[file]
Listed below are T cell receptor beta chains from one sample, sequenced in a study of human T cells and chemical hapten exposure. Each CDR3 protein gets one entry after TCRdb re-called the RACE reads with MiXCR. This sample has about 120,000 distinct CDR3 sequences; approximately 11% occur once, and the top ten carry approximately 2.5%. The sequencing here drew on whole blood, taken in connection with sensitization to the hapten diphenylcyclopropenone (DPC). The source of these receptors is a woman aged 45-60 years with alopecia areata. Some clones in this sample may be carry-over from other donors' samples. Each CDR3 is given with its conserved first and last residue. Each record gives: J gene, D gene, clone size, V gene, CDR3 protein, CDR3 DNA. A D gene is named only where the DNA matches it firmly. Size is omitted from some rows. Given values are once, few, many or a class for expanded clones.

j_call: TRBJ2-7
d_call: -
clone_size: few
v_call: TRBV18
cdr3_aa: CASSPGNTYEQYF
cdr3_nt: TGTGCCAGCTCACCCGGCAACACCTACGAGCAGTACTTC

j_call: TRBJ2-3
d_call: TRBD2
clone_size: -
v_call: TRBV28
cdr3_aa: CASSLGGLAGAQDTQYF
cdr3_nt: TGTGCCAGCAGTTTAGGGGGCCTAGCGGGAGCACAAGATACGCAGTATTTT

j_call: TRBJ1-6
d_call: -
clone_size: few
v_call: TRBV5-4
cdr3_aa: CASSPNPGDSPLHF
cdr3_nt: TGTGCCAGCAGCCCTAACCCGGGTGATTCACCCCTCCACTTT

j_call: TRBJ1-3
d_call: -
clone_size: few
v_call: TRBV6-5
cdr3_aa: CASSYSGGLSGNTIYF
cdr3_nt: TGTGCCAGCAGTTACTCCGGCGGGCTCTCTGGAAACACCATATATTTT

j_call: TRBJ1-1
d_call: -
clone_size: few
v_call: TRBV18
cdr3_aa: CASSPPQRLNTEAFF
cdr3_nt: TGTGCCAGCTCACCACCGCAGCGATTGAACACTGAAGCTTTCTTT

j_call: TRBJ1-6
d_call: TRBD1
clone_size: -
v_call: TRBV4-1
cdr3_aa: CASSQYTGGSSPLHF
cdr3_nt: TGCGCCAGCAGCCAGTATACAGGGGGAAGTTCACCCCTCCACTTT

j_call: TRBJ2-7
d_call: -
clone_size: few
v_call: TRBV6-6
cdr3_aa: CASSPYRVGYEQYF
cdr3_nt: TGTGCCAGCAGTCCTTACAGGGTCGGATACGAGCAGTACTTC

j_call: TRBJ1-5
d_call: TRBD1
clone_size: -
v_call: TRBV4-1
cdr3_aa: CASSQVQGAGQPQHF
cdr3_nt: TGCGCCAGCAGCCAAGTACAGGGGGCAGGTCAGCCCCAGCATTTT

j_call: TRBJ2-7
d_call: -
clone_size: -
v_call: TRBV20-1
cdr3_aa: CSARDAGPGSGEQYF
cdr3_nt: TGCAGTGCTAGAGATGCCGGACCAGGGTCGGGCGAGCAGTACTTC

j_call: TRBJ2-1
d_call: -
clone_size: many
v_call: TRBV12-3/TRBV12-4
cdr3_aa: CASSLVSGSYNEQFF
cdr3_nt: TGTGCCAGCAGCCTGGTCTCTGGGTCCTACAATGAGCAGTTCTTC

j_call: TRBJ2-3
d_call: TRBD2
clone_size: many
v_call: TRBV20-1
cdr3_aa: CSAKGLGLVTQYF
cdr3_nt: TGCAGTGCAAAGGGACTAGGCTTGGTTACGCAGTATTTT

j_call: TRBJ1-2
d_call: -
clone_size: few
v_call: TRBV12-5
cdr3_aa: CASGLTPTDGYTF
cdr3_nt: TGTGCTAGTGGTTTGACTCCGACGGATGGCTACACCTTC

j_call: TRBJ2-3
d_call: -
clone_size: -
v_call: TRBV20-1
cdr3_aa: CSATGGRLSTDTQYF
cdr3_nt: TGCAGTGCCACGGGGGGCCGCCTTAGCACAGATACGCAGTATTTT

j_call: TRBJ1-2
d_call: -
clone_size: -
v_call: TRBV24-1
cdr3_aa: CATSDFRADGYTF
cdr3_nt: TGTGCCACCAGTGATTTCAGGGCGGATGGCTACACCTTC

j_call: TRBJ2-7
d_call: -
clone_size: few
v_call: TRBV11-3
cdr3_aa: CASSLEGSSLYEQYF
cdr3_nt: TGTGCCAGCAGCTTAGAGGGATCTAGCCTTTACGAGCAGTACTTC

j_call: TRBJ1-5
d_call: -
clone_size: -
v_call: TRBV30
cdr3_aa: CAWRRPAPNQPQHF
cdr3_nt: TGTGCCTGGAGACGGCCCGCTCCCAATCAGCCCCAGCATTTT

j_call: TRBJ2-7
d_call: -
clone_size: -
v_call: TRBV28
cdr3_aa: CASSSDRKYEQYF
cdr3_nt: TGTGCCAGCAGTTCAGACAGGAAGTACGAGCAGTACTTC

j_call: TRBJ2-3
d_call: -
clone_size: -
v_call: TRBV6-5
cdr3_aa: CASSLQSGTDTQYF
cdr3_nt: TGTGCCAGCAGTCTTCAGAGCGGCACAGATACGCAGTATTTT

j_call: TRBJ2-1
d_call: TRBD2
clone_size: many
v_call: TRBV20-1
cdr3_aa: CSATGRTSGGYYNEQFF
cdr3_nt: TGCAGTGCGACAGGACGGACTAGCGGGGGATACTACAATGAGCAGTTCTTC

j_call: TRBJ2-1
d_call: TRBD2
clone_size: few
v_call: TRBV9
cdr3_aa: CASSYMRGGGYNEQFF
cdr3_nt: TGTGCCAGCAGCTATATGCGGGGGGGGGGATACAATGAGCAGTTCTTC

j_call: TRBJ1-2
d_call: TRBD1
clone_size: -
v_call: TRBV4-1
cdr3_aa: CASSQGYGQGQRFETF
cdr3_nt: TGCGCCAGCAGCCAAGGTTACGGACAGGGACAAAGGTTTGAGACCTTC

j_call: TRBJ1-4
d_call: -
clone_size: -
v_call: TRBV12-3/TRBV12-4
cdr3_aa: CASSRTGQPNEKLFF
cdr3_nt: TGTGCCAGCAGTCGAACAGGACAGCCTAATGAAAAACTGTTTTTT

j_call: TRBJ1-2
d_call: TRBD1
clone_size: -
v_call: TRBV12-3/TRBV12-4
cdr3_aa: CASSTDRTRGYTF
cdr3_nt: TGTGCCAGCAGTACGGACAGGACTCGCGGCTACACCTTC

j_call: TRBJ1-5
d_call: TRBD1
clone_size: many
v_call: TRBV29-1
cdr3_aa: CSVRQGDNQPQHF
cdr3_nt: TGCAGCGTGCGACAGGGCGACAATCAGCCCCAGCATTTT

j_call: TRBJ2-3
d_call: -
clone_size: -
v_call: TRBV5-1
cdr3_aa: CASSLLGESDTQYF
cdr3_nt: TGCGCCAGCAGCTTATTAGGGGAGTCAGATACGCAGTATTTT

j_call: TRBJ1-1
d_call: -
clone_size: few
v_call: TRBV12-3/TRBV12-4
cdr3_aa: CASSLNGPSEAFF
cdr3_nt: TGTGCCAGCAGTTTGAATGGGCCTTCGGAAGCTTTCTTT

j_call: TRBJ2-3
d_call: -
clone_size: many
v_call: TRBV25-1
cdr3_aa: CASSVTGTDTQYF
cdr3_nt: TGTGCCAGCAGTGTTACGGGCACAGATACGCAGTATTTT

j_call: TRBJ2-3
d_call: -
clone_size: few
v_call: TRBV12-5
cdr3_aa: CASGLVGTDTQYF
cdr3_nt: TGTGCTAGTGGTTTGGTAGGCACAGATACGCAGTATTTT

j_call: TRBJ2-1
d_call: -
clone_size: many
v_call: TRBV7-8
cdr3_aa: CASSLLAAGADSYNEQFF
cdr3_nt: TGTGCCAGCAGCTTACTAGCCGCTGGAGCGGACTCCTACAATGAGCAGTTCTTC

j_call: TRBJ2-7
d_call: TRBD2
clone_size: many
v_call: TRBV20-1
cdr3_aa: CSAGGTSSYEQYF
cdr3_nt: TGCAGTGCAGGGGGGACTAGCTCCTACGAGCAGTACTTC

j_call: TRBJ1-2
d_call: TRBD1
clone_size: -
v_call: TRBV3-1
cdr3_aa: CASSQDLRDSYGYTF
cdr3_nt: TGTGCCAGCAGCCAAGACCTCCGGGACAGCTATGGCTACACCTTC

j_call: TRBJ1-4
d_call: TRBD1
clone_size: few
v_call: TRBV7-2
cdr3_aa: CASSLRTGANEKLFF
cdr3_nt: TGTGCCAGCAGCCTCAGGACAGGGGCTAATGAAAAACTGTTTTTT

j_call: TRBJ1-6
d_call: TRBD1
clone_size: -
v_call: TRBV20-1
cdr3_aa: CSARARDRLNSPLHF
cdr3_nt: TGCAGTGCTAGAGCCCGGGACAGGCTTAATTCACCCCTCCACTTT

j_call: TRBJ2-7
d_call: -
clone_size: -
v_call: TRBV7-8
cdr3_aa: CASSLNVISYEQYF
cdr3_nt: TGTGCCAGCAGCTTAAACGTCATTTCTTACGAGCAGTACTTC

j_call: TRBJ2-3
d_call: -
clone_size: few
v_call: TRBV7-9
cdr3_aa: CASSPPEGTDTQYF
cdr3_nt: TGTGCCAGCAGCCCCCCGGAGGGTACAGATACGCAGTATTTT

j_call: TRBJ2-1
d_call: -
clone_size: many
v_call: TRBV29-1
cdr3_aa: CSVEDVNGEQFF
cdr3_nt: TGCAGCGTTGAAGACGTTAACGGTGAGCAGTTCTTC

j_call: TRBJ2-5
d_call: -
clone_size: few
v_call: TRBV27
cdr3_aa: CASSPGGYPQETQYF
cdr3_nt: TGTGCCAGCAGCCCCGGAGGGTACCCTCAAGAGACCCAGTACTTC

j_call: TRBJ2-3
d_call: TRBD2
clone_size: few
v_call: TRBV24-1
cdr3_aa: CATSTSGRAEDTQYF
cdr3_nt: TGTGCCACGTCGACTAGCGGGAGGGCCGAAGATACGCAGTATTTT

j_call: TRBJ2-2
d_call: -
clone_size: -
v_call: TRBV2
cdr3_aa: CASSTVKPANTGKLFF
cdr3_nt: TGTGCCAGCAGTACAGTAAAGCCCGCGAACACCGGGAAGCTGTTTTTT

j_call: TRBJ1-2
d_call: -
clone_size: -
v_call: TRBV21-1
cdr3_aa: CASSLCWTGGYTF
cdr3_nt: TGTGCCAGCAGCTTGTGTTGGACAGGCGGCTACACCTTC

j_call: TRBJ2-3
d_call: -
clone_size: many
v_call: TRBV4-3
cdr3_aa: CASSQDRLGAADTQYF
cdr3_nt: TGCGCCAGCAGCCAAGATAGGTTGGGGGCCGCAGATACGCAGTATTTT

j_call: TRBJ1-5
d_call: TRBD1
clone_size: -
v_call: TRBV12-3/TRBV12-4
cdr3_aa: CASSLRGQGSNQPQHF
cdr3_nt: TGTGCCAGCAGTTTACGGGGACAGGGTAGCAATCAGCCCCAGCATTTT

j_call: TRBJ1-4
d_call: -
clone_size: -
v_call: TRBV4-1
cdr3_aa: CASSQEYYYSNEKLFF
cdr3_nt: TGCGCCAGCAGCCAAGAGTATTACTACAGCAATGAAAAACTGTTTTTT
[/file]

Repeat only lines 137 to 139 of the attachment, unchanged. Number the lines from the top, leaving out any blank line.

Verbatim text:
v_call: TRBV12-3/TRBV12-4
cdr3_aa: CASSTDRTRGYTF
cdr3_nt: TGTGCCAGCAGTACGGACAGGACTCGCGGCTACACCTTC